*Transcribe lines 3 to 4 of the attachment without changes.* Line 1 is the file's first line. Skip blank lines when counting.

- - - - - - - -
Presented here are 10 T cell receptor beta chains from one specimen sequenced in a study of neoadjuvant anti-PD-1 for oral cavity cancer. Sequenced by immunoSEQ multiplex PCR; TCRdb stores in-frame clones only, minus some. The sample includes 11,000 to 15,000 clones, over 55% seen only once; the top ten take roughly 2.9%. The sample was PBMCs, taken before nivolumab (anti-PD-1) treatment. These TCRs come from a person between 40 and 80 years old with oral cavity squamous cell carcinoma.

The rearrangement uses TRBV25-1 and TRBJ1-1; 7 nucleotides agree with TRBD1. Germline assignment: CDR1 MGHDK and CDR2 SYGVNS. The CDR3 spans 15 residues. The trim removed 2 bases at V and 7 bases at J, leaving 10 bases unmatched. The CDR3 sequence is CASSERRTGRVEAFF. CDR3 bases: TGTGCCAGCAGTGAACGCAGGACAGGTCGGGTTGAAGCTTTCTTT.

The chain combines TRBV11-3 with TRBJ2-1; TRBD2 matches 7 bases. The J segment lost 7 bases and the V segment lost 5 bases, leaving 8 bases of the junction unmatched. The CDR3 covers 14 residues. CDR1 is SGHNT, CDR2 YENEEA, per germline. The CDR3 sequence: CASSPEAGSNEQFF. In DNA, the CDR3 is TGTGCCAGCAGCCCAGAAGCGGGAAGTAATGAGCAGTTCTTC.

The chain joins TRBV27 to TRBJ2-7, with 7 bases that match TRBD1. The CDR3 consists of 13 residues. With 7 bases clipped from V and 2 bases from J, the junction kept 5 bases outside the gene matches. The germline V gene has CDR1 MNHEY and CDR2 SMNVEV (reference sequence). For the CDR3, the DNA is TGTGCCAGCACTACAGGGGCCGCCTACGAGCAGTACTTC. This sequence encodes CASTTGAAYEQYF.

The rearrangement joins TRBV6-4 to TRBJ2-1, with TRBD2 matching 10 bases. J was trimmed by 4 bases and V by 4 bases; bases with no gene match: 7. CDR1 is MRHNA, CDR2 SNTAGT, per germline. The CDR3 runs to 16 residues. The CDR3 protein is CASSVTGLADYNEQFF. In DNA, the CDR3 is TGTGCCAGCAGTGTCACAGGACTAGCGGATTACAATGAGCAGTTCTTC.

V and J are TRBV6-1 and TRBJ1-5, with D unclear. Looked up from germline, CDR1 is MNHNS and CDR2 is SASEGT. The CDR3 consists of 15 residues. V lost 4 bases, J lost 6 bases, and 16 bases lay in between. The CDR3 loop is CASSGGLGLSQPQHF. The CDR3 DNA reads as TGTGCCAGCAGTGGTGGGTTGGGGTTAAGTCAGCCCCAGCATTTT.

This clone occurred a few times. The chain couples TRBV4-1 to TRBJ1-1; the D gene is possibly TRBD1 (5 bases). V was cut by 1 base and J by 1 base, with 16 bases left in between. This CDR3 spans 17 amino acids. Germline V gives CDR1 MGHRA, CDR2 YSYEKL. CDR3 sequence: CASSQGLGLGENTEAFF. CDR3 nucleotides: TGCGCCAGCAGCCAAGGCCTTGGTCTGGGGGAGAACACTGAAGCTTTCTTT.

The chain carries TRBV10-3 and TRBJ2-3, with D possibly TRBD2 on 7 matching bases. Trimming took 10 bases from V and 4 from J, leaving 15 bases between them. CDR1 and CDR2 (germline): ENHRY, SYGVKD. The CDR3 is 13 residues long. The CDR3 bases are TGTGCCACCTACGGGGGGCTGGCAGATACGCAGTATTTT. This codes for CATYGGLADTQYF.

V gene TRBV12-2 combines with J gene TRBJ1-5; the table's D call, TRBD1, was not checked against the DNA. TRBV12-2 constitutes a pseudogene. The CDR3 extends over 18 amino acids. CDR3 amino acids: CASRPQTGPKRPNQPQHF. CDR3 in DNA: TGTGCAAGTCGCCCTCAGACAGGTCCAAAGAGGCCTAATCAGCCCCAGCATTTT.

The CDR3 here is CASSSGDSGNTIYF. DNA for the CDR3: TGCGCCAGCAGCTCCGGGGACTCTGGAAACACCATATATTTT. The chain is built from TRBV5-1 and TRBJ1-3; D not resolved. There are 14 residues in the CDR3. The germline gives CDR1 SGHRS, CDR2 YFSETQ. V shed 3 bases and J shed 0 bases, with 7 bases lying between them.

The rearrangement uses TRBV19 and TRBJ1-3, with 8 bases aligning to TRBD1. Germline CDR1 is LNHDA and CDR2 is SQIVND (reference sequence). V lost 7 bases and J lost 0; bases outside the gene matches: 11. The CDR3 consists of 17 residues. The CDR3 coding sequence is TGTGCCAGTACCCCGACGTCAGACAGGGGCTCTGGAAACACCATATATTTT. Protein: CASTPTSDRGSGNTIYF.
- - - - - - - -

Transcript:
The chain combines TRBV11-3 with TRBJ2-1; TRBD2 matches 7 bases. The J segment lost 7 bases and the V segment lost 5 bases, leaving 8 bases of the junction unmatched. The CDR3 covers 14 residues. CDR1 is SGHNT, CDR2 YENEEA, per germline. The CDR3 sequence: CASSPEAGSNEQFF. In DNA, the CDR3 is TGTGCCAGCAGCCCAGAAGCGGGAAGTAATGAGCAGTTCTTC.

The chain joins TRBV27 to TRBJ2-7, with 7 bases that match TRBD1. The CDR3 consists of 13 residues. With 7 bases clipped from V and 2 bases from J, the junction kept 5 bases outside the gene matches. The germline V gene has CDR1 MNHEY and CDR2 SMNVEV (reference sequence). For the CDR3, the DNA is TGTGCCAGCACTACAGGGGCCGCCTACGAGCAGTACTTC. This sequence encodes CASTTGAAYEQYF.